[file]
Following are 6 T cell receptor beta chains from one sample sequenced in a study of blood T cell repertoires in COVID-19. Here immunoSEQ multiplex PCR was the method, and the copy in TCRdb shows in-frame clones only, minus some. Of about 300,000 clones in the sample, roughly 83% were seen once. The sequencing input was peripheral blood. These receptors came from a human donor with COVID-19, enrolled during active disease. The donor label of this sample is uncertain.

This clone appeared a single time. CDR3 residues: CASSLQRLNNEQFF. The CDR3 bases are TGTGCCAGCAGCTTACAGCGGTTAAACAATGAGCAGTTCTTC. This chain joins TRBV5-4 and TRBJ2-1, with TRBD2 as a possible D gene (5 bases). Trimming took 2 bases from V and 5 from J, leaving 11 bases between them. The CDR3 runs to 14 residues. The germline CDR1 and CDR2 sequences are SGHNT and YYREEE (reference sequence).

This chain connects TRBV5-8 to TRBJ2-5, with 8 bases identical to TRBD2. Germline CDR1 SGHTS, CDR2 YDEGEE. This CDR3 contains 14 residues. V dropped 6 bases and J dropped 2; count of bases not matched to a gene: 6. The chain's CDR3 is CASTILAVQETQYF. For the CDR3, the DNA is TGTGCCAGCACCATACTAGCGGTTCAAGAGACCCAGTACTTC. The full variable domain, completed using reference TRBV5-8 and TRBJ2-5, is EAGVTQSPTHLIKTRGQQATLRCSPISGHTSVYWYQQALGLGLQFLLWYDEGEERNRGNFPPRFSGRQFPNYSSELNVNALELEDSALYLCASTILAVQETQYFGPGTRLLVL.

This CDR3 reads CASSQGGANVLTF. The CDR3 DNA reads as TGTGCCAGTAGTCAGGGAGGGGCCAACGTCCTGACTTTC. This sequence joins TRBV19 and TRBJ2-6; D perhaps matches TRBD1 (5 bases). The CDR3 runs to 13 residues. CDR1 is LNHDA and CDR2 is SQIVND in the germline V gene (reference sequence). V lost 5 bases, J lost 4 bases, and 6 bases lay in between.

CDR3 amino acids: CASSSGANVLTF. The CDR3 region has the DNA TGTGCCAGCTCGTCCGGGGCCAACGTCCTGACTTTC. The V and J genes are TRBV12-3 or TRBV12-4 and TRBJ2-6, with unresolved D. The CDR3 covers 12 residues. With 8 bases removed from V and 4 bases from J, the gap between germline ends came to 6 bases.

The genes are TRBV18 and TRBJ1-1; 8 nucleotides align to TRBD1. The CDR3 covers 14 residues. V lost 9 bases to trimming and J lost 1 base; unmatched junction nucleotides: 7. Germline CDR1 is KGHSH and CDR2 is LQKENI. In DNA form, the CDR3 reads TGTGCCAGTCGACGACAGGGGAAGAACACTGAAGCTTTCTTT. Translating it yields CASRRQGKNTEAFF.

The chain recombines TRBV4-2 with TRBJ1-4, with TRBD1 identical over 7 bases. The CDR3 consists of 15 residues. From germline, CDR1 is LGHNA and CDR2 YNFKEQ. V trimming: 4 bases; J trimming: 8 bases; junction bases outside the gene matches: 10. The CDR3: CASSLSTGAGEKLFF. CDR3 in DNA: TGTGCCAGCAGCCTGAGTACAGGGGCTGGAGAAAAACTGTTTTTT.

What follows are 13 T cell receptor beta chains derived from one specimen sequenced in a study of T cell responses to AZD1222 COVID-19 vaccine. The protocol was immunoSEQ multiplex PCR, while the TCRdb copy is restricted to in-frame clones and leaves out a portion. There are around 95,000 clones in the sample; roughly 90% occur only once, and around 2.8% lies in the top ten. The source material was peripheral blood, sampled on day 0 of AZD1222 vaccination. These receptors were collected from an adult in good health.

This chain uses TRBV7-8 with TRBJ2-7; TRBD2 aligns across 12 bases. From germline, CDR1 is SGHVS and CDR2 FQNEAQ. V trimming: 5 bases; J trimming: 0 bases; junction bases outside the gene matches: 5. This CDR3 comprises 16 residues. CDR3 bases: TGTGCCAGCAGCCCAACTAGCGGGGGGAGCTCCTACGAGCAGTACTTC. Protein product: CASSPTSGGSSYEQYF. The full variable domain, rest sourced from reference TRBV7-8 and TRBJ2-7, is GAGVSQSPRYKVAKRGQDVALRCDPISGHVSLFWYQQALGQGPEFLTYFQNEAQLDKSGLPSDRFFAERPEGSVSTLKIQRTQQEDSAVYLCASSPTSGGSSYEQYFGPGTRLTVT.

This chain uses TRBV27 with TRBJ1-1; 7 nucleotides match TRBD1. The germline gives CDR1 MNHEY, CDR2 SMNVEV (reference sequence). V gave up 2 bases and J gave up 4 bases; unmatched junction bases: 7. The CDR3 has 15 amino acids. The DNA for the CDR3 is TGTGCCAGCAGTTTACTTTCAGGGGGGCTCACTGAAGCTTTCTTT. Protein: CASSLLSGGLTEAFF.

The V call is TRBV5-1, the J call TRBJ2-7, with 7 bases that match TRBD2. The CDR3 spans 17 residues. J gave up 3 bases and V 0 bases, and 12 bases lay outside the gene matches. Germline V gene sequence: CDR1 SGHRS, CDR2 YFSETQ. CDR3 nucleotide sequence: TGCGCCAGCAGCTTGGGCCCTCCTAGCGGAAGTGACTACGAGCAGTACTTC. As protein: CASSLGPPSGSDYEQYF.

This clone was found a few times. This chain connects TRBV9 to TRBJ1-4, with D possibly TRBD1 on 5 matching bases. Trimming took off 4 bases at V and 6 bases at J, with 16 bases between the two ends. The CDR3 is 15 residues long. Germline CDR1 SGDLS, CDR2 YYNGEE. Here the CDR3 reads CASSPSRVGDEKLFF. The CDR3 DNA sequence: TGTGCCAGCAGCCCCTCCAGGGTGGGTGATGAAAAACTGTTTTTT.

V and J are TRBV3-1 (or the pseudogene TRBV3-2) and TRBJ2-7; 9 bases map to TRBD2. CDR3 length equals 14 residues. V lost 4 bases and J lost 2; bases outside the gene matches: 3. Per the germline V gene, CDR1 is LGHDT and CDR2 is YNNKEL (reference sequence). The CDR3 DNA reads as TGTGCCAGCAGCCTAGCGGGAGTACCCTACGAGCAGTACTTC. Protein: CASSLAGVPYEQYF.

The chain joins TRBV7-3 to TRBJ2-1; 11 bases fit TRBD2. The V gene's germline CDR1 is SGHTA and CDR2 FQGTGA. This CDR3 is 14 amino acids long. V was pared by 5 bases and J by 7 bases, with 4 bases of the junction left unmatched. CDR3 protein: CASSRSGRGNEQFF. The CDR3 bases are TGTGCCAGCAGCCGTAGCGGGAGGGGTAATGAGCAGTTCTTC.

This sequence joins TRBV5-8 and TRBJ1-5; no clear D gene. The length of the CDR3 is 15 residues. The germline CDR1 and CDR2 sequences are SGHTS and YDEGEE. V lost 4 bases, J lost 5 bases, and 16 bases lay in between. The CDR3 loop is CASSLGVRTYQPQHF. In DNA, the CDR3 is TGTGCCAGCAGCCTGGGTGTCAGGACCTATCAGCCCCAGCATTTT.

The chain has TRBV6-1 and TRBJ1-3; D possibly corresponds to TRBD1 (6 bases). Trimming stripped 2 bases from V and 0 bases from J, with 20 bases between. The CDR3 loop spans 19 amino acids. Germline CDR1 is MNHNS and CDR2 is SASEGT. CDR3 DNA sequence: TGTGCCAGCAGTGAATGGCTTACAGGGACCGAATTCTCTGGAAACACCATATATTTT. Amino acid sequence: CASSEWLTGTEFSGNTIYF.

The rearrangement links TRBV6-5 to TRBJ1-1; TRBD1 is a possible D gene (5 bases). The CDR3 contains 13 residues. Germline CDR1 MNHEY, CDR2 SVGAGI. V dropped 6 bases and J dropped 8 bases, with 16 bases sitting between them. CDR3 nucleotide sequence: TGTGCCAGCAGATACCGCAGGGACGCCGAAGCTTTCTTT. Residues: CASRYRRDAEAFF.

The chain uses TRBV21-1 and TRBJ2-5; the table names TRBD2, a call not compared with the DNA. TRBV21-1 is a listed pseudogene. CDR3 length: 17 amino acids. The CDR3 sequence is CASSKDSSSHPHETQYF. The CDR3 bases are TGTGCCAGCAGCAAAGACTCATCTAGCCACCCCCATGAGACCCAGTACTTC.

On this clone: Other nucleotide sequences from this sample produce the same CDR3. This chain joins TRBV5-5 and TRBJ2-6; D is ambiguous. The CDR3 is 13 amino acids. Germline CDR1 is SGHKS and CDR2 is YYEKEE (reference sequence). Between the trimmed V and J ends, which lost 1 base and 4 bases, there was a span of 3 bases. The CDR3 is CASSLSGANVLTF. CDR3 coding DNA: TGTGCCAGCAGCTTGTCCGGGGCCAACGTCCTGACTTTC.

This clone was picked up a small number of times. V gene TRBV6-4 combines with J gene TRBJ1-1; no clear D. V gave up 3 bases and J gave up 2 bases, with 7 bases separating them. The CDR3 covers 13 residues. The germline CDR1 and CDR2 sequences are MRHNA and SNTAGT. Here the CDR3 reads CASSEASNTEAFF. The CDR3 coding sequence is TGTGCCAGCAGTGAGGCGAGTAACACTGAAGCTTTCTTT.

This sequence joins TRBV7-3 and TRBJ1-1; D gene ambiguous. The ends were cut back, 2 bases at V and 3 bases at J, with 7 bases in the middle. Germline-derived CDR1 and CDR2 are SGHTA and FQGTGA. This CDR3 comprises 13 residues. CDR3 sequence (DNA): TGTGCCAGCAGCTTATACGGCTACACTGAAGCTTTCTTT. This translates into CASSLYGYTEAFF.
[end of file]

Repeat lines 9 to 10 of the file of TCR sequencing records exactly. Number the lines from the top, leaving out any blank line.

This chain uses TRBV7-8 with TRBJ2-7; TRBD2 aligns across 12 bases. From germline, CDR1 is SGHVS and CDR2 FQNEAQ. V trimming: 5 bases; J trimming: 0 bases; junction bases outside the gene matches: 5. This CDR3 comprises 16 residues. CDR3 bases: TGTGCCAGCAGCCCAACTAGCGGGGGGAGCTCCTACGAGCAGTACTTC. Protein product: CASSPTSGGSSYEQYF. The full variable domain, rest sourced from reference TRBV7-8 and TRBJ2-7, is GAGVSQSPRYKVAKRGQDVALRCDPISGHVSLFWYQQALGQGPEFLTYFQNEAQLDKSGLPSDRFFAERPEGSVSTLKIQRTQQEDSAVYLCASSPTSGGSSYEQYFGPGTRLTVT.

This chain uses TRBV27 with TRBJ1-1; 7 nucleotides match TRBD1. The germline gives CDR1 MNHEY, CDR2 SMNVEV (reference sequence). V gave up 2 bases and J gave up 4 bases; unmatched junction bases: 7. The CDR3 has 15 amino acids. The DNA for the CDR3 is TGTGCCAGCAGTTTACTTTCAGGGGGGCTCACTGAAGCTTTCTTT. Protein: CASSLLSGGLTEAFF.